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Skywatch for the week of August 2, 2021

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Yesterday was the third cross-quarter day of the year: this time it’s Lammas, which neatly divides the summer season into two halves. The old name for today was Lughnasadh, commemorating the marriage of the Celtic sun god Lugh to Danu the earth goddess, assuring that the crops would grow and ripen. Their children became the Tuatha de Danaan, the fairy folk of Ireland. In the Christian reckoning, this was the “Loaf Mass,” which eventually became called, “Lammas.” The loaves of bread baked at this time were consecrated as the first harvest food, what was called, “the feast of first fruits.” Not that long ago, many folk lived in a farm or country setting. This was an extraordinarily busy time, because first, there was a lot of farming to be done; and second, the days were still very long which meant the workday just kept going until everyone was exhausted. Lammas was a small break in this work, work, work period – a chance for everyone to bake some bread and give thanks for the respite.

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Tue Aug 3, 2021 MARIA MITCHELL

The first American woman astronomer, Maria Mitchell, was born on August 1st in the year 1818. She learned astronomy from her father William Mitchell; as a young girl she helped him in his observatory on Nantucket Island. And on October 1st, 1847 she set up a telescope on her parent’s housetop and discovered a comet. The next year she became the first woman member of the American Academy of Arts and Sciences. She also served as professor of astronomy at Vassar College from 1865 until a year before her death in 1889. She contributed to the American Nautical Almanac, observed sunspots and solar eclipses, plus the planets and the moon. A crater on the moon is named for her. Maria Mitchell said, “We especially need imagination in science. It is not all mathematics, nor all logic, but is somewhat beauty and poetry.” But she also asked of her students, "Did you learn that from a book or did you observe it yourself?"

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Wed Aug 4, 2021 STARING AT THE SUN – DON’T!

The brightest object in the sky is the sun - so bright, in fact, that it's difficult to look anywhere near it because of its blinding brilliance. One rumor often heard is that the Italian astronomer Galileo went blind from viewing the sun through a telescope, but it’s not true: he used his telescope only to project the sun’s image onto a viewing surface, which is perfectly safe. Long before the invention of the telescope, ancient Greeks observed and described large sunspots, perhaps 40,000 miles across that sometimes appeared on its face. They did this by watching the sun only while it was rising or setting, and at its dimmest. As you may have guessed, this is definitely NOT a safe practice: even though the amount of visible light is cut down by the thick column of air at the earth's horizon, the sun is still emitting invisible radiation which can blind you. So never stare at the sun, even at the beginning or end of the day.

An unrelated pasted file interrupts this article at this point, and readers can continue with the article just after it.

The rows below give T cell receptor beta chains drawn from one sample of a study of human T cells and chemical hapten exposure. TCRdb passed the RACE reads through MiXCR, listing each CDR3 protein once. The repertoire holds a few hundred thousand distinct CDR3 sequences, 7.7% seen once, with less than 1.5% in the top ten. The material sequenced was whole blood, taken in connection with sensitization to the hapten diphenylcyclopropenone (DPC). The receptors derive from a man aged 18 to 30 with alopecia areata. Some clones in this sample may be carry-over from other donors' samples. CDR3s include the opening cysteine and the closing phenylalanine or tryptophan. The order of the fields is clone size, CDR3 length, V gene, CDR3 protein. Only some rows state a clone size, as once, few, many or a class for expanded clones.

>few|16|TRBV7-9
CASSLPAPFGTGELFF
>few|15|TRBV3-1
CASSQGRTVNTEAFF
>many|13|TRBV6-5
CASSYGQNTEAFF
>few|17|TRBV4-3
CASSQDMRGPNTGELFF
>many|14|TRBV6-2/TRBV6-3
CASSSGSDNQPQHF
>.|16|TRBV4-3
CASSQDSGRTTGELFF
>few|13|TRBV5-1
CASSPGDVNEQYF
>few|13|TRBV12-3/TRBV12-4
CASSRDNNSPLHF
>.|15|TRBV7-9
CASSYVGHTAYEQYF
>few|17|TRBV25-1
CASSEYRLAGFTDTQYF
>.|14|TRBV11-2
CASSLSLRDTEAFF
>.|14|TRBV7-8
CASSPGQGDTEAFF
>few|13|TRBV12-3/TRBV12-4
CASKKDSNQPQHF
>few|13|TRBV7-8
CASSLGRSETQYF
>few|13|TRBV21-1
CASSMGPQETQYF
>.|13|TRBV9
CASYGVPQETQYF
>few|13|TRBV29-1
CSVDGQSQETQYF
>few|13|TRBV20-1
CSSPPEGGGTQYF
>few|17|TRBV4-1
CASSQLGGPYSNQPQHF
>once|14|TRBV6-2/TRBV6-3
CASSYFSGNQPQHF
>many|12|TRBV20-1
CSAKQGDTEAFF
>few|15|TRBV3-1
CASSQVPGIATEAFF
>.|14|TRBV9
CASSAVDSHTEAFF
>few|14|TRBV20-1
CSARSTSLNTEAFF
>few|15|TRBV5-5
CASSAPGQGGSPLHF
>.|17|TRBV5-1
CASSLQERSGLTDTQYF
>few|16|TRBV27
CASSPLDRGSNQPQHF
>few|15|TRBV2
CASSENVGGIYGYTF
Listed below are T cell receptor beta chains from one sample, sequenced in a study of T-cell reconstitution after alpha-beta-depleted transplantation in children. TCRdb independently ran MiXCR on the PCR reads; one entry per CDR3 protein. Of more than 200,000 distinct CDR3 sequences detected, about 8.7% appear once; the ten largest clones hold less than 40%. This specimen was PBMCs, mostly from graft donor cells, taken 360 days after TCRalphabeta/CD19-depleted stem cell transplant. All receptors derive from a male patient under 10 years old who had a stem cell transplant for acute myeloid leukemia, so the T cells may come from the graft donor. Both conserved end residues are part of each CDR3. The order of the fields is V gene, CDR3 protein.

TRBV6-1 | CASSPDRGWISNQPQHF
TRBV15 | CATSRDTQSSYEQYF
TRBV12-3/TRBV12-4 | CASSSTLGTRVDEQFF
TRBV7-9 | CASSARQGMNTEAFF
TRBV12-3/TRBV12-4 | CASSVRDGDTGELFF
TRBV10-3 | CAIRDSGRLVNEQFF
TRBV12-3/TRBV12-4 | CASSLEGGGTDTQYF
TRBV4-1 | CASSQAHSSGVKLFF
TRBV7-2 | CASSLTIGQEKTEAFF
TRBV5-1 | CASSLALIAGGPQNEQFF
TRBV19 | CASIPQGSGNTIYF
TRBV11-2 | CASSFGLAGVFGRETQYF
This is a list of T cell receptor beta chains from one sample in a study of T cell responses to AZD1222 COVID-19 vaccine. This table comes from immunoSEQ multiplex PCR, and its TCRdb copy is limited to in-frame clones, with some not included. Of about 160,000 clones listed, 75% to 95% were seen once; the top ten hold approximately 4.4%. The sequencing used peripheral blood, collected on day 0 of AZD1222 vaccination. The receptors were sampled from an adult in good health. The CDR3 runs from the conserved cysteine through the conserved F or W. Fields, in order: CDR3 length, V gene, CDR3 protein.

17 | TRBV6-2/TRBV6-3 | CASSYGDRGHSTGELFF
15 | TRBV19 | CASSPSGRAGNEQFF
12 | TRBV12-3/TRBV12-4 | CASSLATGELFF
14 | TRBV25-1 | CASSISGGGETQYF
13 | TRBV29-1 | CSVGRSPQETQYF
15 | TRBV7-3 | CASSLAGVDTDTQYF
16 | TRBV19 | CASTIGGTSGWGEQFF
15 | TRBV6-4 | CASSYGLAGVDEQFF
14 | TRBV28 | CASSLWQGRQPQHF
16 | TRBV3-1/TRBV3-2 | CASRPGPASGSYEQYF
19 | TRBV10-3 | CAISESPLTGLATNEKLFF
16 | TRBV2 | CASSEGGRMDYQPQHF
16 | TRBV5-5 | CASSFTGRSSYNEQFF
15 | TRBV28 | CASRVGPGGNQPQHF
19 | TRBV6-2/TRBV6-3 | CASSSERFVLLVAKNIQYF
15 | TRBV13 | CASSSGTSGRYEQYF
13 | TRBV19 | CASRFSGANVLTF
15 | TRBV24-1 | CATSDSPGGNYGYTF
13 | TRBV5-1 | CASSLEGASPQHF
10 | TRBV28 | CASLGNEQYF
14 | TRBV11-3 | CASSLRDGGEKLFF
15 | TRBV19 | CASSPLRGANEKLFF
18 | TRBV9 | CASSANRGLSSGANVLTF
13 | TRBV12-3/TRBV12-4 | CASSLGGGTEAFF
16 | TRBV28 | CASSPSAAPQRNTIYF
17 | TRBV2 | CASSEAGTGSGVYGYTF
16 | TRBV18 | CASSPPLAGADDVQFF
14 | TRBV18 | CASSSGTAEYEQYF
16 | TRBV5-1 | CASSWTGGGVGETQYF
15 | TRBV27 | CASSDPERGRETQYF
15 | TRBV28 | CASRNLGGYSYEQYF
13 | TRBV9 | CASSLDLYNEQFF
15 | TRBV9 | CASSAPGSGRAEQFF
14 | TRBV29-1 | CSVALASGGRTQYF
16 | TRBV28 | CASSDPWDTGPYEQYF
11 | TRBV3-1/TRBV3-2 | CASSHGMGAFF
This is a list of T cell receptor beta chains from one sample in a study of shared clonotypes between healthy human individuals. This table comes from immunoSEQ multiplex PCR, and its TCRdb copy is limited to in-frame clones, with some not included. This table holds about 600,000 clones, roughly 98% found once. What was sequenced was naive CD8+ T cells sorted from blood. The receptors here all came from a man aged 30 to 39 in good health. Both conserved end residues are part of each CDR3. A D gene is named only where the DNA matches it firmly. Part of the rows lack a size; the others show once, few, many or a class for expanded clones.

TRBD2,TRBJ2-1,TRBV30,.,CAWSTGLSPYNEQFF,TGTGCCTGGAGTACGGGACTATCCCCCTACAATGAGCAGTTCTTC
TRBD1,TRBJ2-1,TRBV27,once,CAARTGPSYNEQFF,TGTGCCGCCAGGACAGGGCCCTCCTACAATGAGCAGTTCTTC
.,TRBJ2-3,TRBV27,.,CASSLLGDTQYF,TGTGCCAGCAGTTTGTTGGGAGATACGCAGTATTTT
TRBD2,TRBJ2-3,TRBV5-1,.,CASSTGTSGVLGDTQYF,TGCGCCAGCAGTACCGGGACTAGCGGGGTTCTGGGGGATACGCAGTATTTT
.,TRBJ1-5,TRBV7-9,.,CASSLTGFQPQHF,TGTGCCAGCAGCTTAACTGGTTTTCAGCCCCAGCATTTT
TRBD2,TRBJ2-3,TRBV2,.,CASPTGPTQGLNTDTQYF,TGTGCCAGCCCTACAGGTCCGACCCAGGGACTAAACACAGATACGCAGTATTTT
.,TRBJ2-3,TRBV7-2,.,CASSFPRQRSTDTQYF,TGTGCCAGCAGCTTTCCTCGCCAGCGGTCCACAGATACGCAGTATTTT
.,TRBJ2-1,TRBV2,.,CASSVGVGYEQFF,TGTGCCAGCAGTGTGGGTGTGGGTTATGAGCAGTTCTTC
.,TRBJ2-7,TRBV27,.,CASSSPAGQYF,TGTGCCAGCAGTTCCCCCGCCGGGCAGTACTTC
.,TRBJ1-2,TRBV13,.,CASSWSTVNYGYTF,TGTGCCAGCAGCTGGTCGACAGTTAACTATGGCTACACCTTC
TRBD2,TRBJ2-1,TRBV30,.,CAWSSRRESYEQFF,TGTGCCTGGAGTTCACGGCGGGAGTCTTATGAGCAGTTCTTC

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The first quasar was discovered on August 5th, 1962. It has the unromantic designation, 3C273, the 273rd object in the third Cambridge catalog of radio sources. Quasi-stellar radio sources, or quasars, are so faint they can only be seen by powerful telescopes. They look like stars, but quasars emit a lot of energy in other wavelengths of light invisible to the human eye. They’re dim because they’re really far away! 3C273 actually puts out more energy than the combined light of the hundreds of billions of stars of our entire Milky Way, and this from an object only the size of our solar system! We think quasars are the hearts of galaxies that formed when the universe was young; these powerful light sources no longer exist. 3C273 is in our southwestern sky this evening, not too far from the bright star Spica in the constellation Virgo,(but several billion light years farther out of course.)

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On August 8th in the year 1609, members of the Venetian senate climbed to the top of the tower of St. Mark’s Cathedral for a demonstration of Galileo’s first telescope. The senators viewed ships far out at sea, ships that couldn’t be seen by the naked eye for another two hours. What a marvelous invention! Galileo’s salary as professor of mathematics at the University of Padua was immediately doubled. Now if you were to buy today the cheapest, crummiest telescope you could find, it would still be vastly superior to that first one. Galileo did not invent the telescope; he had simply been told about telescopes built by others, and made one of his own based on the reports. But it was what he did with the telescope that made the difference. Instead of looking at ships out at sea, he turned the telescope skyward, and wrote about the moon, the planets and the stars - all the marvelous sights visible in the heavens.